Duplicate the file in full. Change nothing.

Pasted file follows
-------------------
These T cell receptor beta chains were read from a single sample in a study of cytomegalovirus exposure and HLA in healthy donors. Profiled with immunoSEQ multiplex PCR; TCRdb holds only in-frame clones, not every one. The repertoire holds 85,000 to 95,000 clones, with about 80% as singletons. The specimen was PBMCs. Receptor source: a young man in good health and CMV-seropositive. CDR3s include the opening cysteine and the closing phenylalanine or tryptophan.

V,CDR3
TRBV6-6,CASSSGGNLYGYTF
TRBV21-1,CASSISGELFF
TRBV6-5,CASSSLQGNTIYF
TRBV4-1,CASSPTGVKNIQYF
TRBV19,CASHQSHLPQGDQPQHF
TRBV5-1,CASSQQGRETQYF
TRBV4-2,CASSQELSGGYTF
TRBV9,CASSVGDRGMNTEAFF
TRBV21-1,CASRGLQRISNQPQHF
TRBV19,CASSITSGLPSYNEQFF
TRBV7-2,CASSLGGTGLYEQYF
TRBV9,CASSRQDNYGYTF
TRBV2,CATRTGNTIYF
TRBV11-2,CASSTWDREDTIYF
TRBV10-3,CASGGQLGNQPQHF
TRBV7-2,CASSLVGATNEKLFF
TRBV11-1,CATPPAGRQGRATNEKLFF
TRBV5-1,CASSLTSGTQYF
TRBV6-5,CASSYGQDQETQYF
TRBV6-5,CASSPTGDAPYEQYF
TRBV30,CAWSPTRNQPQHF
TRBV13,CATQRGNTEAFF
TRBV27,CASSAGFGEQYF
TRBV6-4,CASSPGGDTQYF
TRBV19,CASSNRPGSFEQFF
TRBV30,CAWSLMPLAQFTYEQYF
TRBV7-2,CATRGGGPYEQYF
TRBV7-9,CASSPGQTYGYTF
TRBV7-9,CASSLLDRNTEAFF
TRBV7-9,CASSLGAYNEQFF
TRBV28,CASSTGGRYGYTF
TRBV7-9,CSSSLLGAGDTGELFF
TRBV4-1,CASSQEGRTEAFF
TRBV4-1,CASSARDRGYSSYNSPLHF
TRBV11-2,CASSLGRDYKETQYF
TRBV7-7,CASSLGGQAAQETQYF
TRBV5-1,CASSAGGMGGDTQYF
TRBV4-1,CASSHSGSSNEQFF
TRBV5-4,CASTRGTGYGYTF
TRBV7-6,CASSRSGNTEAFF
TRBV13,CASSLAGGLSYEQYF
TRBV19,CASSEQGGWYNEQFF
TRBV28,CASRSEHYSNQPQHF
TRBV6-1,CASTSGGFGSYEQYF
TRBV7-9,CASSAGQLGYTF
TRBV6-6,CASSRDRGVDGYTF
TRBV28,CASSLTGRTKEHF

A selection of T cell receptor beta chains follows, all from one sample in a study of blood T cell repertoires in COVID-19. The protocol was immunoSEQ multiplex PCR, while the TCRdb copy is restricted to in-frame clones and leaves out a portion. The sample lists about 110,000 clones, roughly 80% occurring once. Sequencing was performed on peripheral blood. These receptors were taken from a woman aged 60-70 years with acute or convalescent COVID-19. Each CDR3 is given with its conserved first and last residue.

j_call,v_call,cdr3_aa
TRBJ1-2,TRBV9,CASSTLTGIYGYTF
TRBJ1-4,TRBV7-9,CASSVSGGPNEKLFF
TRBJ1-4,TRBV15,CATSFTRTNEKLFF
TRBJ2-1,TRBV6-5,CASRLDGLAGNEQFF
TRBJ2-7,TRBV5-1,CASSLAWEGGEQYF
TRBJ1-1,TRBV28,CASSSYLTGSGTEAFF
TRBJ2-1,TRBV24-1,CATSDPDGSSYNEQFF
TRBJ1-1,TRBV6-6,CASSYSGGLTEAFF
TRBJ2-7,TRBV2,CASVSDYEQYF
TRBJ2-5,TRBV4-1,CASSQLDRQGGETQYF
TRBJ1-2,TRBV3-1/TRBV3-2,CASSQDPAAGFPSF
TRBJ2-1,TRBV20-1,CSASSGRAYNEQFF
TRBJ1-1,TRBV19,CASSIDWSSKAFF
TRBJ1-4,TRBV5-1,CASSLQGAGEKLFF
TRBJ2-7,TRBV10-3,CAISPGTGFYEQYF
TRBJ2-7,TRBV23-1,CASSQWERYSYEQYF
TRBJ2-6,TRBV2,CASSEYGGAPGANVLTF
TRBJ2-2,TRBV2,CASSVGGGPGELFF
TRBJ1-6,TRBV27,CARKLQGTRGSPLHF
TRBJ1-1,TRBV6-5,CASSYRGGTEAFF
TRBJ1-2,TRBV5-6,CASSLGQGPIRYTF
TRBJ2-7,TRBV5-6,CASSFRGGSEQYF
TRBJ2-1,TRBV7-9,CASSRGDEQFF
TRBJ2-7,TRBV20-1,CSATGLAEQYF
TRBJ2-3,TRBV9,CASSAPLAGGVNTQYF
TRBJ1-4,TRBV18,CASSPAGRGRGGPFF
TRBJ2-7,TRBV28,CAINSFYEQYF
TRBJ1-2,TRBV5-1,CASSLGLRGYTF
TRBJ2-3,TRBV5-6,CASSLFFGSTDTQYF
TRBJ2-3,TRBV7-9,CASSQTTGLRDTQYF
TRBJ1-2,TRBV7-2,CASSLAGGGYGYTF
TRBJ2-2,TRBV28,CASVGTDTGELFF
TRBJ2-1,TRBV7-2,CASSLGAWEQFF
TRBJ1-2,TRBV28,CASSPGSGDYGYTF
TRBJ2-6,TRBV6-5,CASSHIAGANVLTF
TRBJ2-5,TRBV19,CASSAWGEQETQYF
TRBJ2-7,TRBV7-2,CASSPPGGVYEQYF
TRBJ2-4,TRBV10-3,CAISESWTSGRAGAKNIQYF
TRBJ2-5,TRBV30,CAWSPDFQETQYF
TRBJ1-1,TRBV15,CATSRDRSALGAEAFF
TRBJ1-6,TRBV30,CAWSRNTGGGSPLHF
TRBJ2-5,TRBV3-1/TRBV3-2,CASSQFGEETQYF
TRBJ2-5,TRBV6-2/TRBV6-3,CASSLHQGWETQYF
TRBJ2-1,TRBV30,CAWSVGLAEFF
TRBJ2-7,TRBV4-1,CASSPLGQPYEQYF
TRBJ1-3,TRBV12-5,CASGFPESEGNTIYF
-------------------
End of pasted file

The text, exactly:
These T cell receptor beta chains were read from a single sample in a study of cytomegalovirus exposure and HLA in healthy donors. Profiled with immunoSEQ multiplex PCR; TCRdb holds only in-frame clones, not every one. The repertoire holds 85,000 to 95,000 clones, with about 80% as singletons. The specimen was PBMCs. Receptor source: a young man in good health and CMV-seropositive. CDR3s include the opening cysteine and the closing phenylalanine or tryptophan.

V,CDR3
TRBV6-6,CASSSGGNLYGYTF
TRBV21-1,CASSISGELFF
TRBV6-5,CASSSLQGNTIYF
TRBV4-1,CASSPTGVKNIQYF
TRBV19,CASHQSHLPQGDQPQHF
TRBV5-1,CASSQQGRETQYF
TRBV4-2,CASSQELSGGYTF
TRBV9,CASSVGDRGMNTEAFF
TRBV21-1,CASRGLQRISNQPQHF
TRBV19,CASSITSGLPSYNEQFF
TRBV7-2,CASSLGGTGLYEQYF
TRBV9,CASSRQDNYGYTF
TRBV2,CATRTGNTIYF
TRBV11-2,CASSTWDREDTIYF
TRBV10-3,CASGGQLGNQPQHF
TRBV7-2,CASSLVGATNEKLFF
TRBV11-1,CATPPAGRQGRATNEKLFF
TRBV5-1,CASSLTSGTQYF
TRBV6-5,CASSYGQDQETQYF
TRBV6-5,CASSPTGDAPYEQYF
TRBV30,CAWSPTRNQPQHF
TRBV13,CATQRGNTEAFF
TRBV27,CASSAGFGEQYF
TRBV6-4,CASSPGGDTQYF
TRBV19,CASSNRPGSFEQFF
TRBV30,CAWSLMPLAQFTYEQYF
TRBV7-2,CATRGGGPYEQYF
TRBV7-9,CASSPGQTYGYTF
TRBV7-9,CASSLLDRNTEAFF
TRBV7-9,CASSLGAYNEQFF
TRBV28,CASSTGGRYGYTF
TRBV7-9,CSSSLLGAGDTGELFF
TRBV4-1,CASSQEGRTEAFF
TRBV4-1,CASSARDRGYSSYNSPLHF
TRBV11-2,CASSLGRDYKETQYF
TRBV7-7,CASSLGGQAAQETQYF
TRBV5-1,CASSAGGMGGDTQYF
TRBV4-1,CASSHSGSSNEQFF
TRBV5-4,CASTRGTGYGYTF
TRBV7-6,CASSRSGNTEAFF
TRBV13,CASSLAGGLSYEQYF
TRBV19,CASSEQGGWYNEQFF
TRBV28,CASRSEHYSNQPQHF
TRBV6-1,CASTSGGFGSYEQYF
TRBV7-9,CASSAGQLGYTF
TRBV6-6,CASSRDRGVDGYTF
TRBV28,CASSLTGRTKEHF

A selection of T cell receptor beta chains follows, all from one sample in a study of blood T cell repertoires in COVID-19. The protocol was immunoSEQ multiplex PCR, while the TCRdb copy is restricted to in-frame clones and leaves out a portion. The sample lists about 110,000 clones, roughly 80% occurring once. Sequencing was performed on peripheral blood. These receptors were taken from a woman aged 60-70 years with acute or convalescent COVID-19. Each CDR3 is given with its conserved first and last residue.

j_call,v_call,cdr3_aa
TRBJ1-2,TRBV9,CASSTLTGIYGYTF
TRBJ1-4,TRBV7-9,CASSVSGGPNEKLFF
TRBJ1-4,TRBV15,CATSFTRTNEKLFF
TRBJ2-1,TRBV6-5,CASRLDGLAGNEQFF
TRBJ2-7,TRBV5-1,CASSLAWEGGEQYF
TRBJ1-1,TRBV28,CASSSYLTGSGTEAFF
TRBJ2-1,TRBV24-1,CATSDPDGSSYNEQFF
TRBJ1-1,TRBV6-6,CASSYSGGLTEAFF
TRBJ2-7,TRBV2,CASVSDYEQYF
TRBJ2-5,TRBV4-1,CASSQLDRQGGETQYF
TRBJ1-2,TRBV3-1/TRBV3-2,CASSQDPAAGFPSF
TRBJ2-1,TRBV20-1,CSASSGRAYNEQFF
TRBJ1-1,TRBV19,CASSIDWSSKAFF
TRBJ1-4,TRBV5-1,CASSLQGAGEKLFF
TRBJ2-7,TRBV10-3,CAISPGTGFYEQYF
TRBJ2-7,TRBV23-1,CASSQWERYSYEQYF
TRBJ2-6,TRBV2,CASSEYGGAPGANVLTF
TRBJ2-2,TRBV2,CASSVGGGPGELFF
TRBJ1-6,TRBV27,CARKLQGTRGSPLHF
TRBJ1-1,TRBV6-5,CASSYRGGTEAFF
TRBJ1-2,TRBV5-6,CASSLGQGPIRYTF
TRBJ2-7,TRBV5-6,CASSFRGGSEQYF
TRBJ2-1,TRBV7-9,CASSRGDEQFF
TRBJ2-7,TRBV20-1,CSATGLAEQYF
TRBJ2-3,TRBV9,CASSAPLAGGVNTQYF
TRBJ1-4,TRBV18,CASSPAGRGRGGPFF
TRBJ2-7,TRBV28,CAINSFYEQYF
TRBJ1-2,TRBV5-1,CASSLGLRGYTF
TRBJ2-3,TRBV5-6,CASSLFFGSTDTQYF
TRBJ2-3,TRBV7-9,CASSQTTGLRDTQYF
TRBJ1-2,TRBV7-2,CASSLAGGGYGYTF
TRBJ2-2,TRBV28,CASVGTDTGELFF
TRBJ2-1,TRBV7-2,CASSLGAWEQFF
TRBJ1-2,TRBV28,CASSPGSGDYGYTF
TRBJ2-6,TRBV6-5,CASSHIAGANVLTF
TRBJ2-5,TRBV19,CASSAWGEQETQYF
TRBJ2-7,TRBV7-2,CASSPPGGVYEQYF
TRBJ2-4,TRBV10-3,CAISESWTSGRAGAKNIQYF
TRBJ2-5,TRBV30,CAWSPDFQETQYF
TRBJ1-1,TRBV15,CATSRDRSALGAEAFF
TRBJ1-6,TRBV30,CAWSRNTGGGSPLHF
TRBJ2-5,TRBV3-1/TRBV3-2,CASSQFGEETQYF
TRBJ2-5,TRBV6-2/TRBV6-3,CASSLHQGWETQYF
TRBJ2-1,TRBV30,CAWSVGLAEFF
TRBJ2-7,TRBV4-1,CASSPLGQPYEQYF
TRBJ1-3,TRBV12-5,CASGFPESEGNTIYF